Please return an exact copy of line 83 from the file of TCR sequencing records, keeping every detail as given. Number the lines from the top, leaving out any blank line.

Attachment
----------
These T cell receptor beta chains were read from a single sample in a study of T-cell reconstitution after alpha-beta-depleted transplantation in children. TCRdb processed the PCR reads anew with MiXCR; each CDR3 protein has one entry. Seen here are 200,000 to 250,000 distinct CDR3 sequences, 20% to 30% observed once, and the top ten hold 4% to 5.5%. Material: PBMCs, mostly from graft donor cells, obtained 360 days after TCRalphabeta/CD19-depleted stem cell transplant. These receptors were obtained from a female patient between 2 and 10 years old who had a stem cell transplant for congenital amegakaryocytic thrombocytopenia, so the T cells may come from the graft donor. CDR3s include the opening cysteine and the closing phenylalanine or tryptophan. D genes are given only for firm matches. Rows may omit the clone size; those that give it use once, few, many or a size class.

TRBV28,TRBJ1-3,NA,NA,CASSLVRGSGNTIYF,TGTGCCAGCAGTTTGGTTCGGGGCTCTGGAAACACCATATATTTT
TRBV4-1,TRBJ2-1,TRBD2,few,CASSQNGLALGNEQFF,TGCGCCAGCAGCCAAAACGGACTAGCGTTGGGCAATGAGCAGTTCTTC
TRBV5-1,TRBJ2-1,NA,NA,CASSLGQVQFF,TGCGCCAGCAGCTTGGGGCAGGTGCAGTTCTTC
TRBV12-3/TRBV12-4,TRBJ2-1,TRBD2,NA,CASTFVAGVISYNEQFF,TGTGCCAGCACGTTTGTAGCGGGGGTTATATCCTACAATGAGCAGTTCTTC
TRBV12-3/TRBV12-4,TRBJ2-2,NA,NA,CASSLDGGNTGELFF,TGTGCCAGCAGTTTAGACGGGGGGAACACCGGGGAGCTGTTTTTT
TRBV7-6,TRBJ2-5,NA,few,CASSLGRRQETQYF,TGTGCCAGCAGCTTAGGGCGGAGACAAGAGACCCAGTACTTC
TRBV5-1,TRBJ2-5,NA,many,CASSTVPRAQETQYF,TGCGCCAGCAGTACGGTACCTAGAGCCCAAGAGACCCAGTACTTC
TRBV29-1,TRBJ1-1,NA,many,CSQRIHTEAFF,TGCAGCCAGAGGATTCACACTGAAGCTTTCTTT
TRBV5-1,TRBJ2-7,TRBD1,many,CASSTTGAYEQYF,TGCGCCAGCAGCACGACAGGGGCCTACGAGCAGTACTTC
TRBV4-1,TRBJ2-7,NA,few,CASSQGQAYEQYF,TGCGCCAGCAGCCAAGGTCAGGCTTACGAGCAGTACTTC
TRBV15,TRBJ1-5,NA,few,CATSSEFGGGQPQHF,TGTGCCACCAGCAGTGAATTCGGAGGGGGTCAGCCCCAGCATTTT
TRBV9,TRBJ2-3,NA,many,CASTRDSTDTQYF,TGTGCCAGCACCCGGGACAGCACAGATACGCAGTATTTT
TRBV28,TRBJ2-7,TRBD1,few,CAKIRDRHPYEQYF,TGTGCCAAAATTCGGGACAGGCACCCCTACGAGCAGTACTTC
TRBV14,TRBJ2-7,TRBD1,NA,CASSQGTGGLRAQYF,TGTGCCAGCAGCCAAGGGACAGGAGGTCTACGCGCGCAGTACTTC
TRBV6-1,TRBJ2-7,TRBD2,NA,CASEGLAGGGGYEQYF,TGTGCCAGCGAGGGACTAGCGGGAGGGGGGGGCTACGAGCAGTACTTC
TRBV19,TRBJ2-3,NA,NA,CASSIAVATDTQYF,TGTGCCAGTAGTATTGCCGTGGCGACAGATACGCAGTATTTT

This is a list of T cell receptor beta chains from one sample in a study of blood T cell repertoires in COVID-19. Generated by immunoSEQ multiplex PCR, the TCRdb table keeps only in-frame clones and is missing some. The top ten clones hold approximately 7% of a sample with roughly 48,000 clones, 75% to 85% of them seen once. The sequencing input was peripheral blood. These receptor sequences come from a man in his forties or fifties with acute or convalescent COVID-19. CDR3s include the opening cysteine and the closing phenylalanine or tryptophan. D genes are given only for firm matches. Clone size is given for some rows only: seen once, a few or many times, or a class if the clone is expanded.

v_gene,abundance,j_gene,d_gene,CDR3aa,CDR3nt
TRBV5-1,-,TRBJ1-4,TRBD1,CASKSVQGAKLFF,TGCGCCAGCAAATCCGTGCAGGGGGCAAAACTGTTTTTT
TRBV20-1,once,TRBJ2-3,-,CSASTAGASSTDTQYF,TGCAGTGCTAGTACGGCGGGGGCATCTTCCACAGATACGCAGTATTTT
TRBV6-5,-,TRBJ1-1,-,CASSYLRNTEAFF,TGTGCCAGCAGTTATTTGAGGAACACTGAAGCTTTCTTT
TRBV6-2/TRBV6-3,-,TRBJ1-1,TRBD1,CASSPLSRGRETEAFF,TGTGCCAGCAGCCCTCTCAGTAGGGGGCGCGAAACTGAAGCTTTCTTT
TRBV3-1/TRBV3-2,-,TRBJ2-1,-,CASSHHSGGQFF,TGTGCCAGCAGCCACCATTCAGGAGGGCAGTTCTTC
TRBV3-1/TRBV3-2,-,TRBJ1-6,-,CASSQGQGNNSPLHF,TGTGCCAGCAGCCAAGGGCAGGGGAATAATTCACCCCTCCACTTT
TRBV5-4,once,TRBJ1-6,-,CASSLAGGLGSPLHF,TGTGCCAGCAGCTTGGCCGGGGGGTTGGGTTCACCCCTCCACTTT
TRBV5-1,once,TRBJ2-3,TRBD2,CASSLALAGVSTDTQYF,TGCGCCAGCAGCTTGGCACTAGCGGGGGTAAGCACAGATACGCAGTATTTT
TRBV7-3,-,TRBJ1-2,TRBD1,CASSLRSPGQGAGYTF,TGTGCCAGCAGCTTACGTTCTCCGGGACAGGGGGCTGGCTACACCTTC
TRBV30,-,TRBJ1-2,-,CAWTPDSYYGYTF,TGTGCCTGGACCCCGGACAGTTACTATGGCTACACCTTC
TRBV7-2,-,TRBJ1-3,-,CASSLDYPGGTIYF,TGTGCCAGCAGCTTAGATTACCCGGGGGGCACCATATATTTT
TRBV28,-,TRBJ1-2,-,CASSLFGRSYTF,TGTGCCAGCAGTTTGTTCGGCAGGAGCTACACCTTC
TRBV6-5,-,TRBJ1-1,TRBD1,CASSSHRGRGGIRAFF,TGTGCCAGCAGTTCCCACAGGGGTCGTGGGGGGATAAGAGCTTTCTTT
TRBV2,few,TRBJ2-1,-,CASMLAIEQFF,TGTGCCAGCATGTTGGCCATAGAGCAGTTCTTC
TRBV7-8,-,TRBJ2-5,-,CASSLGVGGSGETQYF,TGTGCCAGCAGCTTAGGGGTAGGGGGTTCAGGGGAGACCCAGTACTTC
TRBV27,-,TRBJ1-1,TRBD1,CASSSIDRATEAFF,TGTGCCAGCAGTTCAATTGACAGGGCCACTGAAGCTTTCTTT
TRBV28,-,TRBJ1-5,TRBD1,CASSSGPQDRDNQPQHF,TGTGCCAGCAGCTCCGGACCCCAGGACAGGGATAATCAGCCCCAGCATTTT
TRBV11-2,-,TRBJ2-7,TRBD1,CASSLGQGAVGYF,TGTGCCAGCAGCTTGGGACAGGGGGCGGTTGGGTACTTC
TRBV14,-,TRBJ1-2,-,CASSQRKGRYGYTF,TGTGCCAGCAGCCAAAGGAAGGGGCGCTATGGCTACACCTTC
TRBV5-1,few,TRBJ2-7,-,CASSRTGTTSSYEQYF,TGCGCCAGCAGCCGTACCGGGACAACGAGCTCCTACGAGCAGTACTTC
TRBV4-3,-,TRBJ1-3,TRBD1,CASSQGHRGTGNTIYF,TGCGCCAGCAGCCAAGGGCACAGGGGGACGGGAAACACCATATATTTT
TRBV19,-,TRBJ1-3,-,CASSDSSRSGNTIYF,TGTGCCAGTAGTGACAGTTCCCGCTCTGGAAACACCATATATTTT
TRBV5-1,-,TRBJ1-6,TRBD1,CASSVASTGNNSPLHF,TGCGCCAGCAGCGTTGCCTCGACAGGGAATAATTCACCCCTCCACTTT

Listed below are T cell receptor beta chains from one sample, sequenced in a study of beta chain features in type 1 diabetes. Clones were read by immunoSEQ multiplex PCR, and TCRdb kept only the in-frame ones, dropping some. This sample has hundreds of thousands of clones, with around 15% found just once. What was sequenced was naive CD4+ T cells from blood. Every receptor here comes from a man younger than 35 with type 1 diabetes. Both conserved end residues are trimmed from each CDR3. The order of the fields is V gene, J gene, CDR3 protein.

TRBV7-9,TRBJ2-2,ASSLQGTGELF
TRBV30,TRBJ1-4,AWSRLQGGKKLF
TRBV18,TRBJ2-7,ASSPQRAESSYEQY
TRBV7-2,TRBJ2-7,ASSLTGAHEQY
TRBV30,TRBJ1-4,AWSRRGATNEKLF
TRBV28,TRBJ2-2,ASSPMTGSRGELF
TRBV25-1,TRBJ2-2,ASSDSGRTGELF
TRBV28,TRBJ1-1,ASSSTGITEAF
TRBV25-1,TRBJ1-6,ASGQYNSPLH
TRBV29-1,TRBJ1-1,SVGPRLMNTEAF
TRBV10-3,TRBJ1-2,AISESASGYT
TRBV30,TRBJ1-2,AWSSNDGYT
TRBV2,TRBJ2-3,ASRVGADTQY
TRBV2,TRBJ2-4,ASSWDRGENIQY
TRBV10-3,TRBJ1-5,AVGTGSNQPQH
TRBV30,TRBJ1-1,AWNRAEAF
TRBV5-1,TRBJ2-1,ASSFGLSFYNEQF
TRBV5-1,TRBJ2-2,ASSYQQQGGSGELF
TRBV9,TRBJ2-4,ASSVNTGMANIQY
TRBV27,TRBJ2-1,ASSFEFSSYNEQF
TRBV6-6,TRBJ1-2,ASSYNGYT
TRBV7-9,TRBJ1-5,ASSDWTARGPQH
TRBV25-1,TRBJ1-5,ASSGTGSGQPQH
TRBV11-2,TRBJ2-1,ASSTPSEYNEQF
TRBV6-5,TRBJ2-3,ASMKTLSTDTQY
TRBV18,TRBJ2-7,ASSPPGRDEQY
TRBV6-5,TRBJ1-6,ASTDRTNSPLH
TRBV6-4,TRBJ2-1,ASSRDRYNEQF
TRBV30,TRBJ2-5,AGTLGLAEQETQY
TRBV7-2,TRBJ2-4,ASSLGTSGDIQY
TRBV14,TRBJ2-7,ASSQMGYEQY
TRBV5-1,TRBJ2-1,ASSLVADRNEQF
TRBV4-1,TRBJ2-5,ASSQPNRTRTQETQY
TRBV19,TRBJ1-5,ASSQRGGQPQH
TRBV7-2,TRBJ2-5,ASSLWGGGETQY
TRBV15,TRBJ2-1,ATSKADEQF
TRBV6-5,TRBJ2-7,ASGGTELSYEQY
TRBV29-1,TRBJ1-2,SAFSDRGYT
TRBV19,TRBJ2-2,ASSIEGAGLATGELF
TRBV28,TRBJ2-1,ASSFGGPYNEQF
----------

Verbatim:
TRBV28,TRBJ2-1,ASSFGGPYNEQF